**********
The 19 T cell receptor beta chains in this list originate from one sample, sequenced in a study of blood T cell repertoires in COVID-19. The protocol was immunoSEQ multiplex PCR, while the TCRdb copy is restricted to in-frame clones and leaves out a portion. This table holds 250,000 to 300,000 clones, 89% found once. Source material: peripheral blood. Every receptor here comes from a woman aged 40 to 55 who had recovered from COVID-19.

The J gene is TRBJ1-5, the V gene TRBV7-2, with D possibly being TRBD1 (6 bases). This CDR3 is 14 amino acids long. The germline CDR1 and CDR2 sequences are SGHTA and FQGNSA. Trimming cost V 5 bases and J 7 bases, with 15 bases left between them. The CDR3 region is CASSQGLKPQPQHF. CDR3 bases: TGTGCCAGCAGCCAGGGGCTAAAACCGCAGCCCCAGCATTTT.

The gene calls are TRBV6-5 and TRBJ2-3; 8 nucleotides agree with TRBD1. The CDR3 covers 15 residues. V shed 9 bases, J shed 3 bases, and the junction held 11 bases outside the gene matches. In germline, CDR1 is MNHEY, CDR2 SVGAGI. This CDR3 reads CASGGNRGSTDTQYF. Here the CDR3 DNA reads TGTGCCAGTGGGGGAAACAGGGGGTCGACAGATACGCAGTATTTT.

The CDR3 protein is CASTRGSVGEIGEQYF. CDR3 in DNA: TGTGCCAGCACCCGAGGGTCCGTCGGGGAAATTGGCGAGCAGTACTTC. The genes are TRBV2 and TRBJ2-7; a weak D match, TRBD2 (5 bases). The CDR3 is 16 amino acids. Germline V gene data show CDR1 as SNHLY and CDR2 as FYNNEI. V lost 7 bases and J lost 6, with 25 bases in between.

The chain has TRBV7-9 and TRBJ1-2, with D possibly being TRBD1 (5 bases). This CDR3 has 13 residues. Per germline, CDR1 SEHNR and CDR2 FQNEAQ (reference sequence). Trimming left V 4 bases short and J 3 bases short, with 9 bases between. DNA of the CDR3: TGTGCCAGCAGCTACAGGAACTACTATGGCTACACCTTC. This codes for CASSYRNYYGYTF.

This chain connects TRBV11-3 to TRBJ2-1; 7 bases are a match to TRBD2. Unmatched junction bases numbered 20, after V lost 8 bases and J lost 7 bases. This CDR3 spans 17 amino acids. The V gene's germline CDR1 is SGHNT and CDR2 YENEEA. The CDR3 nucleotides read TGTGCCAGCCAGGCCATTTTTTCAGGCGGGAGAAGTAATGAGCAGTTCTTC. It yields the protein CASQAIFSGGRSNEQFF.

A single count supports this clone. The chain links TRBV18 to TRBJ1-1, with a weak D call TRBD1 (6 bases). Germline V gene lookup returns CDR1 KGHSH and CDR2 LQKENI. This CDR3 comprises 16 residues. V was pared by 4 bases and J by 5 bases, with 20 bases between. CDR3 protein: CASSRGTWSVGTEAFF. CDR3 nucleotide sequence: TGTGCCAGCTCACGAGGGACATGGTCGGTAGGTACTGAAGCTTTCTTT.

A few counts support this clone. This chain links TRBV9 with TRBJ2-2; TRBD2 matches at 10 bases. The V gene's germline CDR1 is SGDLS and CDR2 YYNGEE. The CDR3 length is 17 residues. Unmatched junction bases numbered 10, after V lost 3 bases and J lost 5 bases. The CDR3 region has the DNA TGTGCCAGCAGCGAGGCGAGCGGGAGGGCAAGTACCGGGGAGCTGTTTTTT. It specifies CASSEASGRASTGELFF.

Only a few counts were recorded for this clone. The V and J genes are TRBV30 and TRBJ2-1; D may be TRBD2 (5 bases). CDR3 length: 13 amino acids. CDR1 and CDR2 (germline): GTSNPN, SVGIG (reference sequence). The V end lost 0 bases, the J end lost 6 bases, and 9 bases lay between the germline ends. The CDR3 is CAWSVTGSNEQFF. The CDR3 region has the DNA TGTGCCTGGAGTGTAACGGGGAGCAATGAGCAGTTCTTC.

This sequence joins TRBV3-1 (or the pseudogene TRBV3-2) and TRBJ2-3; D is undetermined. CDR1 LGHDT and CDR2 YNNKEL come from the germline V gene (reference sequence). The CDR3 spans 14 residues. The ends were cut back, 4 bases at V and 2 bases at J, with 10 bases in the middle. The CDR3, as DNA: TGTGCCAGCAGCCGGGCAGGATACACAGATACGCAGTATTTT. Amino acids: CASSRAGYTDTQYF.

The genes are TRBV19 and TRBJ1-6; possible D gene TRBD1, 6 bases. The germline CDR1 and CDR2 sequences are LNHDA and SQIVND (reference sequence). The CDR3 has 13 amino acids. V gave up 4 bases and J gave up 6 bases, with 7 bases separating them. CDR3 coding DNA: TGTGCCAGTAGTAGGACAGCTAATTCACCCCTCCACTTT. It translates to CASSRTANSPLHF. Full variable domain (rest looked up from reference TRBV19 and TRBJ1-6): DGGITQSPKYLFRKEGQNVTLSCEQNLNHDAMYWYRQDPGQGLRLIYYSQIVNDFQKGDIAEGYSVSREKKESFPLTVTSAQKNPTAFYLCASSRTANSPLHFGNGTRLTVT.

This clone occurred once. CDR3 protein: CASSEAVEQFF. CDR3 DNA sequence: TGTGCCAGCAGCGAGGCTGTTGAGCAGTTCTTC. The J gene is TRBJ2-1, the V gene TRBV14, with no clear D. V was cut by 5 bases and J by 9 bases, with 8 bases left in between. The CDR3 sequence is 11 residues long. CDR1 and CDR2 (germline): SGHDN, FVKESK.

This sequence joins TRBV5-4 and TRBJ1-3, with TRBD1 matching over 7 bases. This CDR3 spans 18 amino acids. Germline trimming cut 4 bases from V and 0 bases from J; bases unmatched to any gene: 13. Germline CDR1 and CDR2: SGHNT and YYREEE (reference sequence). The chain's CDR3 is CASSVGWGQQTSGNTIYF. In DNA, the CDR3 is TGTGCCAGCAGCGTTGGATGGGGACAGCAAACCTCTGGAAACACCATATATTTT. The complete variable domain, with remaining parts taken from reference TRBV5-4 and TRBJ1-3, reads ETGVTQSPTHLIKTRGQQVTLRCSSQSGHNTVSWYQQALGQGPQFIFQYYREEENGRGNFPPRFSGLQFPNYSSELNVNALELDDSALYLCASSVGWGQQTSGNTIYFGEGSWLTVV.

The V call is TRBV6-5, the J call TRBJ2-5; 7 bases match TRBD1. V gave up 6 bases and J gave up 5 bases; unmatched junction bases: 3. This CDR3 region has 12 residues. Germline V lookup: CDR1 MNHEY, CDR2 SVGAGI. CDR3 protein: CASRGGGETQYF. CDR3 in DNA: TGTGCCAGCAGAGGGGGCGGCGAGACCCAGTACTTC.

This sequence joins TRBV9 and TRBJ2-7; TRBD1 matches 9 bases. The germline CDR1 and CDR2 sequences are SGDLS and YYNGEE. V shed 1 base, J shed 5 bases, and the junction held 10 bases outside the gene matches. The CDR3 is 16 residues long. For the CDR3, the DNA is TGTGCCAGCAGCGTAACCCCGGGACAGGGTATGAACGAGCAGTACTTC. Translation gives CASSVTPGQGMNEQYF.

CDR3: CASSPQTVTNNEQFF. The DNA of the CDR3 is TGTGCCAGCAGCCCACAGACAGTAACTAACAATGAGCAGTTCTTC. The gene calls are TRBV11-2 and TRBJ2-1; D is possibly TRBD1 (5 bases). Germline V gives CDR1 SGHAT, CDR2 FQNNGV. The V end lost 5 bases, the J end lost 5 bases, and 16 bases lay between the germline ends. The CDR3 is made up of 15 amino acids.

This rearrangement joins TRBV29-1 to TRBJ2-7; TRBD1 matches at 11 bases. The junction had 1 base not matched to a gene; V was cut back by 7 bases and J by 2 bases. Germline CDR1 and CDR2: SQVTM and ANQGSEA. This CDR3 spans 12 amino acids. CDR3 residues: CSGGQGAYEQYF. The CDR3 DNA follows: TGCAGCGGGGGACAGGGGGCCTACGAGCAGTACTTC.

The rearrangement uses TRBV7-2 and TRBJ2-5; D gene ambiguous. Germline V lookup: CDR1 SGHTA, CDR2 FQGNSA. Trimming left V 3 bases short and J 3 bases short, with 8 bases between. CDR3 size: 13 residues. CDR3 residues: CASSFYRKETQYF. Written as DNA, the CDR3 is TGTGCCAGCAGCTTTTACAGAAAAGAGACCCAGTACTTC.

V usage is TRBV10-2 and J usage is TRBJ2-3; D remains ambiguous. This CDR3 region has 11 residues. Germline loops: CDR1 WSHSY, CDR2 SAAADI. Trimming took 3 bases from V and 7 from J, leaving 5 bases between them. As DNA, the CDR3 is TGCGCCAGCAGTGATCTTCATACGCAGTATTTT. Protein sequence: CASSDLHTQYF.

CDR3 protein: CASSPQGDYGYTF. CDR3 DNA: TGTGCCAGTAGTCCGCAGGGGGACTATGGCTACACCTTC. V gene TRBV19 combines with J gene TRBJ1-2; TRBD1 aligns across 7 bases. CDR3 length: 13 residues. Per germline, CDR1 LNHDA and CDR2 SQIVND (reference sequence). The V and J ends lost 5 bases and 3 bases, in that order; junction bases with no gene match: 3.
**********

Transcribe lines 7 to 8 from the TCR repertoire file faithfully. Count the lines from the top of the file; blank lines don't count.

A single count supports this clone. The chain links TRBV18 to TRBJ1-1, with a weak D call TRBD1 (6 bases). Germline V gene lookup returns CDR1 KGHSH and CDR2 LQKENI. This CDR3 comprises 16 residues. V was pared by 4 bases and J by 5 bases, with 20 bases between. CDR3 protein: CASSRGTWSVGTEAFF. CDR3 nucleotide sequence: TGTGCCAGCTCACGAGGGACATGGTCGGTAGGTACTGAAGCTTTCTTT.

A few counts support this clone. This chain links TRBV9 with TRBJ2-2; TRBD2 matches at 10 bases. The V gene's germline CDR1 is SGDLS and CDR2 YYNGEE. The CDR3 length is 17 residues. Unmatched junction bases numbered 10, after V lost 3 bases and J lost 5 bases. The CDR3 region has the DNA TGTGCCAGCAGCGAGGCGAGCGGGAGGGCAAGTACCGGGGAGCTGTTTTTT. It specifies CASSEASGRASTGELFF.